When I heard last night that Terry McAuliffe - the legendary Democratic money man, former national party chairman, and longtime Clinton buddy - had been decisively trounced in the Virginia Democratic gubernatorial primary, I couldn't help but remember the story about Terry and the alligator.
True story: Back in the mid-1980s, when young McAuliffe was already cementing his reputation as a fundraising wunderkind with an unparalleled gusto for greenbacks, he met up in Florida with a group of Seminole Indians. They had money, and he was determined to get some of it flowing to the Democratic party. So he made them a deal, one that was more unique than his usual deals for money. He offered to wrestle an alligator. (There was such a creature in the vicinity, and it weighed roughly 260 pounds.) The deal was that if he wrestled it with some modicum of success, the Seminole Indians would have to fork over $15,000. So he did the gig, and they paid up to the Democratic party.
I cite this episode because it gives us a flavor for McAuliffe's outsize personality and dealmaking, his determination to network far and wide at all costs - the same kinds of traits that ultimately helped doom him last night, in his failed bid to enter elective politics and become Virginia's Democratic candidate for governor in 2009.
It's certainly true that Virginia has recently been trending blue - it voted for Barack Obama in 2008, elected Jim Webb to the Senate in 2006, and elected two Democrats in succession for the governor's job - but there's something about McAuliffe that seemed woefully ill-suited for that state. His personality is too flashy, he flashed too much money, and on the trail he flaunted his farflung national political friendships. Even though McAuliffe and his family have lived in Northern Virginia for years, he came off during the primary campaign like a national heavyweight in search of a launching pad. In short, he looked like a carpetbagger who had parachuted into Podunk.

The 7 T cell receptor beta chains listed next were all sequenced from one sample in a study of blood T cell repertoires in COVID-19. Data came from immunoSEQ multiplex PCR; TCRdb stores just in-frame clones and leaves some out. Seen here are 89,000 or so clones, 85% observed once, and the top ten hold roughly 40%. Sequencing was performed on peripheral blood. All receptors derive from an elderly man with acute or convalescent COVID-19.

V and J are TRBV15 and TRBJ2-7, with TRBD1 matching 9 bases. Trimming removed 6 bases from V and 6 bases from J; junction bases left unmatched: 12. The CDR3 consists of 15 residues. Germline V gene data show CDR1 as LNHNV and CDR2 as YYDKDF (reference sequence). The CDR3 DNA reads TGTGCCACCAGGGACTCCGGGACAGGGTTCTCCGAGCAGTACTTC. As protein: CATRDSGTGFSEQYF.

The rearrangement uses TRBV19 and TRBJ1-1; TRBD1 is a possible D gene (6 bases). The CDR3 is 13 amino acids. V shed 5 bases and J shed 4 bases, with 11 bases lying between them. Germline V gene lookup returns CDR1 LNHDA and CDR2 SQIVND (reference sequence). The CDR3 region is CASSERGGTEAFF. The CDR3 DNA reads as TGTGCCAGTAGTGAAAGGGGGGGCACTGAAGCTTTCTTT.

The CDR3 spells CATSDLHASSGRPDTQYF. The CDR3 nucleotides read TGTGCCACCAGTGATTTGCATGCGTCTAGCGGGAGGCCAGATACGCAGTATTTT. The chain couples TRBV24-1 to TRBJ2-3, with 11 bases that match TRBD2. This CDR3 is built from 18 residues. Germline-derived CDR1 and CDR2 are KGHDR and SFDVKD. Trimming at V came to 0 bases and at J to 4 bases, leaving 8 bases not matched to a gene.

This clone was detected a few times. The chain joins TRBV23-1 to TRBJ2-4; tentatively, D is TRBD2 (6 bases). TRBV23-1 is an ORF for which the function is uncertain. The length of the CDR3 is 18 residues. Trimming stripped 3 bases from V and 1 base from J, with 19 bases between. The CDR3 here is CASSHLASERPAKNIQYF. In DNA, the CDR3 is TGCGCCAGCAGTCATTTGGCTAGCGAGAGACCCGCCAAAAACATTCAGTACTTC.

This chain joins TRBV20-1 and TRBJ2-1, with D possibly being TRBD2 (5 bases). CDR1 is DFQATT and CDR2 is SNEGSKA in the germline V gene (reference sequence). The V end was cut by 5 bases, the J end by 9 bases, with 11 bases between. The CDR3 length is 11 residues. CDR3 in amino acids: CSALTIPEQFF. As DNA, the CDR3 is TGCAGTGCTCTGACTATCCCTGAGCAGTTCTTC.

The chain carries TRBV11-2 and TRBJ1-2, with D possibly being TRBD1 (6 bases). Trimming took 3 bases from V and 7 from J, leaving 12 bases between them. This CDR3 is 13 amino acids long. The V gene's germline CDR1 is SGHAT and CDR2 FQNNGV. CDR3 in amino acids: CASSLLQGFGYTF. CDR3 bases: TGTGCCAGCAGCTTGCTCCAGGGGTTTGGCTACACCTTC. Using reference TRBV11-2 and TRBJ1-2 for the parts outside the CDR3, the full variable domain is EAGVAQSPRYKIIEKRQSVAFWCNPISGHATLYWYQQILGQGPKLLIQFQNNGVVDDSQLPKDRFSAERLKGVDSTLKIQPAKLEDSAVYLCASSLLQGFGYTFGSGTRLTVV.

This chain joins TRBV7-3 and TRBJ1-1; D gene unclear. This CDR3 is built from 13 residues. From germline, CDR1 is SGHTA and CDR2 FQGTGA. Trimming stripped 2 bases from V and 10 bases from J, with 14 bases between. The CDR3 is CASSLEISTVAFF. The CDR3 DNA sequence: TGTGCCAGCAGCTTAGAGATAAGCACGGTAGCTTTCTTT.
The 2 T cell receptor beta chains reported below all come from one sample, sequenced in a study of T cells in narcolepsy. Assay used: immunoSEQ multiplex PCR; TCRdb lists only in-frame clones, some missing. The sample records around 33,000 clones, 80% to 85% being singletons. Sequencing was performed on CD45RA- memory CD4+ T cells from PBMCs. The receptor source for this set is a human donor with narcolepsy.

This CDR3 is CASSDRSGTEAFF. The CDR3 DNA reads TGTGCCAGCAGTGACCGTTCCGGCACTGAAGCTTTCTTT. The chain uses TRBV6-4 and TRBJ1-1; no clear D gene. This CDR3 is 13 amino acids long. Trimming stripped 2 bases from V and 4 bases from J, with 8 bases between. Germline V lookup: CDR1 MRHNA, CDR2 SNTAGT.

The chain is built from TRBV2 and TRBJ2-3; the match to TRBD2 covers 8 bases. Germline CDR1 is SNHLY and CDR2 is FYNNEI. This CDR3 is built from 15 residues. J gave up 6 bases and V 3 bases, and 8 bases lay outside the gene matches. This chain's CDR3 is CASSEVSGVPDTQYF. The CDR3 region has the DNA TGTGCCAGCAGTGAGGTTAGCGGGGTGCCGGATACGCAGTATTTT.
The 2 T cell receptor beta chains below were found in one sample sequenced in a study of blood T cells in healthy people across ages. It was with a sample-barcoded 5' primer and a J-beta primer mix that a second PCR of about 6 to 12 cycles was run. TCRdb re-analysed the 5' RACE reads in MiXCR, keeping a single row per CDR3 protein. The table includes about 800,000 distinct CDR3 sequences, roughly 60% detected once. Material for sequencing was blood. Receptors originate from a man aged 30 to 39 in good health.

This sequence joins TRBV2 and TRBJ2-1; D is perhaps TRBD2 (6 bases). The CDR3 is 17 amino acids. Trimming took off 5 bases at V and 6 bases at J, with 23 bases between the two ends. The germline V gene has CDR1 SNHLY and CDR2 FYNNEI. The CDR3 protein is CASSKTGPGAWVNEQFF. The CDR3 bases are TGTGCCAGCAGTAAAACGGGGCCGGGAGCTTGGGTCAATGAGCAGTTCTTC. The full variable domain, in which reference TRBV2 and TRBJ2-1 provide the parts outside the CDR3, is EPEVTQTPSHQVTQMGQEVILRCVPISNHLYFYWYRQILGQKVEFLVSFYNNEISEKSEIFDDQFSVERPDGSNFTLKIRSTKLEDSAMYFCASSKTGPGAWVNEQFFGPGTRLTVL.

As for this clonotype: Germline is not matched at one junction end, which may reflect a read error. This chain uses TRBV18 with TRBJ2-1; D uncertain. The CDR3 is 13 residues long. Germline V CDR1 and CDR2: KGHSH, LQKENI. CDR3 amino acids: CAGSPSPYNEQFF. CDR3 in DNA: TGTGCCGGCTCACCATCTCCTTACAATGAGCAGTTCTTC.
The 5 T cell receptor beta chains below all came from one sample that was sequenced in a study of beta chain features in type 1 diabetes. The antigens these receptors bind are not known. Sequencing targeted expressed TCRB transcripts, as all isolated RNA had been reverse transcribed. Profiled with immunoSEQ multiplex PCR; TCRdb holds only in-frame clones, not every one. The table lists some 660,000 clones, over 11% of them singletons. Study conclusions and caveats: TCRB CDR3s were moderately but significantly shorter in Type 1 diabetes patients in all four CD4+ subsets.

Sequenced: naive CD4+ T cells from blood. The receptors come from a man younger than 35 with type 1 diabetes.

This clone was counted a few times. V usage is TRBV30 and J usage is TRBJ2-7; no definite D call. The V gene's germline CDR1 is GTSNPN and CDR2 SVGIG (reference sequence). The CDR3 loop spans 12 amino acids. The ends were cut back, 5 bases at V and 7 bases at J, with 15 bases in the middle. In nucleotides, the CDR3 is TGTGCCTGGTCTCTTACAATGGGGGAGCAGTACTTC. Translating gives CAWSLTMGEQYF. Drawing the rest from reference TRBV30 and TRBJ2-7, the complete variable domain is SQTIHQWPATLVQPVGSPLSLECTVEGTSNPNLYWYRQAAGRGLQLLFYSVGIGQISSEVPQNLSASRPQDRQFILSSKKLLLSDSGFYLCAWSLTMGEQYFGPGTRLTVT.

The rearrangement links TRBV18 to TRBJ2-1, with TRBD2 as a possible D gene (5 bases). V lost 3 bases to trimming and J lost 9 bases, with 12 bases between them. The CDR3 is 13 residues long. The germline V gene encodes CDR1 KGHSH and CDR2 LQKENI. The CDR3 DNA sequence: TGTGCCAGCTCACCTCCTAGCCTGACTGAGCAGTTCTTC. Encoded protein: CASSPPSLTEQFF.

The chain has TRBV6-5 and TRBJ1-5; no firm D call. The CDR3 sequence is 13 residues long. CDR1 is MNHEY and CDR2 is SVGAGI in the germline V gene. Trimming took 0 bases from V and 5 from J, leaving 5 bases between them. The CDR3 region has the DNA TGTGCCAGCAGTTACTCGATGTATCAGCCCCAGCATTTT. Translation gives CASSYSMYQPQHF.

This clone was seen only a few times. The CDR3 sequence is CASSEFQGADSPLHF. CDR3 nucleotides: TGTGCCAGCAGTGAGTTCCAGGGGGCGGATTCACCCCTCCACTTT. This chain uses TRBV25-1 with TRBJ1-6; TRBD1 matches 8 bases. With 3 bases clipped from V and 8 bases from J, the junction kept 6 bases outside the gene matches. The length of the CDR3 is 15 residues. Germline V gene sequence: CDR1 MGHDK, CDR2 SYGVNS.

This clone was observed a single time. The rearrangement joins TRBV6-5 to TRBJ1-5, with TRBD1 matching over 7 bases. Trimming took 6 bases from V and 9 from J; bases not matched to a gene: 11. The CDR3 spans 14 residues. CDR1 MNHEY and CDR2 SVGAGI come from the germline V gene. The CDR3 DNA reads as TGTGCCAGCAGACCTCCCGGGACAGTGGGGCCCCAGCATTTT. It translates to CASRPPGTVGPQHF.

We all generally bemoan the notion that well-financed candidates can virtually buy their way into office. But quite often, the opposite occurs; candidates with lots of money often lose, simply because they seem to be about nothing except their money. (For instance, California is a notorious boneyard. GOP voters have recently rejected three wealthy businessmen who wanted to become governor: Al Checchi in 1998, Bill Simon in 2002, and Steve Westly in 2006.) McAuliffe actually tried to be substantive, at one point offering a detailed plan to pull Virginia out of recession, but there was something about the size of his war chest that turned off the Virginia voters.
Bottom line: He raised roughly $7 million for his primary bid, tapping his network of big-shot national donors, and in the end three-quarters of his money came from out of state. That tab is more than double the amount raised by Creigh Deeds, the rural state senator who wound up winning the primary last night. Deeds raised only $2.83 million - yet he waxed McAuliffe in the vote tally by a margin of roughly two to one.
Money isn't everything, particularly when it winds up looking like a negative character trait. AFSCME, the public employe union, gave McAuliffe $600,000 - which may have been a perceptual asset had McAuliffe been running for office in a northern state (such as his native New York), but Virginia is not exactly union-friendly and many Virginians who vote Democratic tend to be wary of anything that smacks of the traditional liberal label.